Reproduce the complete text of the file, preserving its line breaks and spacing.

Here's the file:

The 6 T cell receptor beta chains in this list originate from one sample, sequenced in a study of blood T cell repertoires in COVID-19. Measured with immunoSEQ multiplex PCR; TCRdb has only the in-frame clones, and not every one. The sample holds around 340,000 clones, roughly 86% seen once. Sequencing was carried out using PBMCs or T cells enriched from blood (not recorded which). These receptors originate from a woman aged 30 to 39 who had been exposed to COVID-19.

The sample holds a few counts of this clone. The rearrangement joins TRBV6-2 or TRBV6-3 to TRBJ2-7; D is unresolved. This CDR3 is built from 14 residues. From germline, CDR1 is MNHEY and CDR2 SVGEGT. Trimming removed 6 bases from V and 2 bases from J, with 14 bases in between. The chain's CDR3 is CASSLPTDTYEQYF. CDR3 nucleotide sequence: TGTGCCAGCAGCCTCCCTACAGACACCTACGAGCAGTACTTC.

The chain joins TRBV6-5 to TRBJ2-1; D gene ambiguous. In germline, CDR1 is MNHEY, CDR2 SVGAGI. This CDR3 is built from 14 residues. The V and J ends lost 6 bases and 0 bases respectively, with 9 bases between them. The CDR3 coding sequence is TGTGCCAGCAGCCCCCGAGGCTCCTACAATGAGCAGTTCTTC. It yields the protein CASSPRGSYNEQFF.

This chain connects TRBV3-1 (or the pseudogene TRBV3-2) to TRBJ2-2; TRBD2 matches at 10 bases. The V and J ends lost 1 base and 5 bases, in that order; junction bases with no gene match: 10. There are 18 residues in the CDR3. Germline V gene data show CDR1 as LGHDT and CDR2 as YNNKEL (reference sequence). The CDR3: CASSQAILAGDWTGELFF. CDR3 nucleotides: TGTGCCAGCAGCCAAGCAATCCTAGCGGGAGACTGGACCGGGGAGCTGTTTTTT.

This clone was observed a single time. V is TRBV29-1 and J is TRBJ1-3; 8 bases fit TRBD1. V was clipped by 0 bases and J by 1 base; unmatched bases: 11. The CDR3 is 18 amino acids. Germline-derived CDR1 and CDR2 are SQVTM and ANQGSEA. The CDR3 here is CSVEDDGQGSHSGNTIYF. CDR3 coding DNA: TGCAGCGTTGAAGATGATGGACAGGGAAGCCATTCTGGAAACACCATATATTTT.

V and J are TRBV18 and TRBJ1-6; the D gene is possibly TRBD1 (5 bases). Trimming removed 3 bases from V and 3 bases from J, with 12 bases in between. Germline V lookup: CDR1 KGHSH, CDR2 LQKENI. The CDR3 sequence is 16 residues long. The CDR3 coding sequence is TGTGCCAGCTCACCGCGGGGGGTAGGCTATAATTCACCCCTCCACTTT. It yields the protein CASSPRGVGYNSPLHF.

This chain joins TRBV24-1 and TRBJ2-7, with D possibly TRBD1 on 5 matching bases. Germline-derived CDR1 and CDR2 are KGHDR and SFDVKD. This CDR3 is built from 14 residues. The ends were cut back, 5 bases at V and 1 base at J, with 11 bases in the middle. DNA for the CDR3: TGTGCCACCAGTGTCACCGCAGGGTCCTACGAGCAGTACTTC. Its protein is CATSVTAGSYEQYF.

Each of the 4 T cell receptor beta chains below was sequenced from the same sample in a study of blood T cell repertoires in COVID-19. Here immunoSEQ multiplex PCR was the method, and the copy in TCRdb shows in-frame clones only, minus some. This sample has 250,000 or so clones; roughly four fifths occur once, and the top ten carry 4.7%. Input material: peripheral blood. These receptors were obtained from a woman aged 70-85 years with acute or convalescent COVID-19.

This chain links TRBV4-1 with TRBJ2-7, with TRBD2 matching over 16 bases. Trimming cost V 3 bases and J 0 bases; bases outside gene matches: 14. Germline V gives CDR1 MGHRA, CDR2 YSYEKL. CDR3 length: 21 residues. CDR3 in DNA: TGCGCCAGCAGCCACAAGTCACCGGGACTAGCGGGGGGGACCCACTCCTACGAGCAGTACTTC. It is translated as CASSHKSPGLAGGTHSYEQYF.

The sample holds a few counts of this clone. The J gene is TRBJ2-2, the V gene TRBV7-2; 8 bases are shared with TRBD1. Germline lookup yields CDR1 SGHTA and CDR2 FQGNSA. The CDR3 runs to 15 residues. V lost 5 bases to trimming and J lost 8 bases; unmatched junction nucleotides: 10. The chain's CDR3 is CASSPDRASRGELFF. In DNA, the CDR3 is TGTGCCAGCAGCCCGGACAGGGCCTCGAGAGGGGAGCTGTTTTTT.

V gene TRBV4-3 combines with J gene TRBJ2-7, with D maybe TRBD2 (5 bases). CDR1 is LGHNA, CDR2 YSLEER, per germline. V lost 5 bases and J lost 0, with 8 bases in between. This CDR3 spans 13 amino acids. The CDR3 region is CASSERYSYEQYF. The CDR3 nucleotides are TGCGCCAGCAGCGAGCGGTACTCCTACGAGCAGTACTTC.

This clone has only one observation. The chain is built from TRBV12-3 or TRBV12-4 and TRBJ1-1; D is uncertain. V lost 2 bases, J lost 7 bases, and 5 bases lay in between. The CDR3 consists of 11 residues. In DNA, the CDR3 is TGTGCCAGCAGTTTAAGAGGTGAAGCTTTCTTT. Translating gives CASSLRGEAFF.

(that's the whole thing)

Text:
The 6 T cell receptor beta chains in this list originate from one sample, sequenced in a study of blood T cell repertoires in COVID-19. Measured with immunoSEQ multiplex PCR; TCRdb has only the in-frame clones, and not every one. The sample holds around 340,000 clones, roughly 86% seen once. Sequencing was carried out using PBMCs or T cells enriched from blood (not recorded which). These receptors originate from a woman aged 30 to 39 who had been exposed to COVID-19.

The sample holds a few counts of this clone. The rearrangement joins TRBV6-2 or TRBV6-3 to TRBJ2-7; D is unresolved. This CDR3 is built from 14 residues. From germline, CDR1 is MNHEY and CDR2 SVGEGT. Trimming removed 6 bases from V and 2 bases from J, with 14 bases in between. The chain's CDR3 is CASSLPTDTYEQYF. CDR3 nucleotide sequence: TGTGCCAGCAGCCTCCCTACAGACACCTACGAGCAGTACTTC.

The chain joins TRBV6-5 to TRBJ2-1; D gene ambiguous. In germline, CDR1 is MNHEY, CDR2 SVGAGI. This CDR3 is built from 14 residues. The V and J ends lost 6 bases and 0 bases respectively, with 9 bases between them. The CDR3 coding sequence is TGTGCCAGCAGCCCCCGAGGCTCCTACAATGAGCAGTTCTTC. It yields the protein CASSPRGSYNEQFF.

This chain connects TRBV3-1 (or the pseudogene TRBV3-2) to TRBJ2-2; TRBD2 matches at 10 bases. The V and J ends lost 1 base and 5 bases, in that order; junction bases with no gene match: 10. There are 18 residues in the CDR3. Germline V gene data show CDR1 as LGHDT and CDR2 as YNNKEL (reference sequence). The CDR3: CASSQAILAGDWTGELFF. CDR3 nucleotides: TGTGCCAGCAGCCAAGCAATCCTAGCGGGAGACTGGACCGGGGAGCTGTTTTTT.

This clone was observed a single time. V is TRBV29-1 and J is TRBJ1-3; 8 bases fit TRBD1. V was clipped by 0 bases and J by 1 base; unmatched bases: 11. The CDR3 is 18 amino acids. Germline-derived CDR1 and CDR2 are SQVTM and ANQGSEA. The CDR3 here is CSVEDDGQGSHSGNTIYF. CDR3 coding DNA: TGCAGCGTTGAAGATGATGGACAGGGAAGCCATTCTGGAAACACCATATATTTT.

V and J are TRBV18 and TRBJ1-6; the D gene is possibly TRBD1 (5 bases). Trimming removed 3 bases from V and 3 bases from J, with 12 bases in between. Germline V lookup: CDR1 KGHSH, CDR2 LQKENI. The CDR3 sequence is 16 residues long. The CDR3 coding sequence is TGTGCCAGCTCACCGCGGGGGGTAGGCTATAATTCACCCCTCCACTTT. It yields the protein CASSPRGVGYNSPLHF.

This chain joins TRBV24-1 and TRBJ2-7, with D possibly TRBD1 on 5 matching bases. Germline-derived CDR1 and CDR2 are KGHDR and SFDVKD. This CDR3 is built from 14 residues. The ends were cut back, 5 bases at V and 1 base at J, with 11 bases in the middle. DNA for the CDR3: TGTGCCACCAGTGTCACCGCAGGGTCCTACGAGCAGTACTTC. Its protein is CATSVTAGSYEQYF.

Each of the 4 T cell receptor beta chains below was sequenced from the same sample in a study of blood T cell repertoires in COVID-19. Here immunoSEQ multiplex PCR was the method, and the copy in TCRdb shows in-frame clones only, minus some. This sample has 250,000 or so clones; roughly four fifths occur once, and the top ten carry 4.7%. Input material: peripheral blood. These receptors were obtained from a woman aged 70-85 years with acute or convalescent COVID-19.

This chain links TRBV4-1 with TRBJ2-7, with TRBD2 matching over 16 bases. Trimming cost V 3 bases and J 0 bases; bases outside gene matches: 14. Germline V gives CDR1 MGHRA, CDR2 YSYEKL. CDR3 length: 21 residues. CDR3 in DNA: TGCGCCAGCAGCCACAAGTCACCGGGACTAGCGGGGGGGACCCACTCCTACGAGCAGTACTTC. It is translated as CASSHKSPGLAGGTHSYEQYF.

The sample holds a few counts of this clone. The J gene is TRBJ2-2, the V gene TRBV7-2; 8 bases are shared with TRBD1. Germline lookup yields CDR1 SGHTA and CDR2 FQGNSA. The CDR3 runs to 15 residues. V lost 5 bases to trimming and J lost 8 bases; unmatched junction nucleotides: 10. The chain's CDR3 is CASSPDRASRGELFF. In DNA, the CDR3 is TGTGCCAGCAGCCCGGACAGGGCCTCGAGAGGGGAGCTGTTTTTT.

V gene TRBV4-3 combines with J gene TRBJ2-7, with D maybe TRBD2 (5 bases). CDR1 is LGHNA, CDR2 YSLEER, per germline. V lost 5 bases and J lost 0, with 8 bases in between. This CDR3 spans 13 amino acids. The CDR3 region is CASSERYSYEQYF. The CDR3 nucleotides are TGCGCCAGCAGCGAGCGGTACTCCTACGAGCAGTACTTC.

This clone has only one observation. The chain is built from TRBV12-3 or TRBV12-4 and TRBJ1-1; D is uncertain. V lost 2 bases, J lost 7 bases, and 5 bases lay in between. The CDR3 consists of 11 residues. In DNA, the CDR3 is TGTGCCAGCAGTTTAAGAGGTGAAGCTTTCTTT. Translating gives CASSLRGEAFF.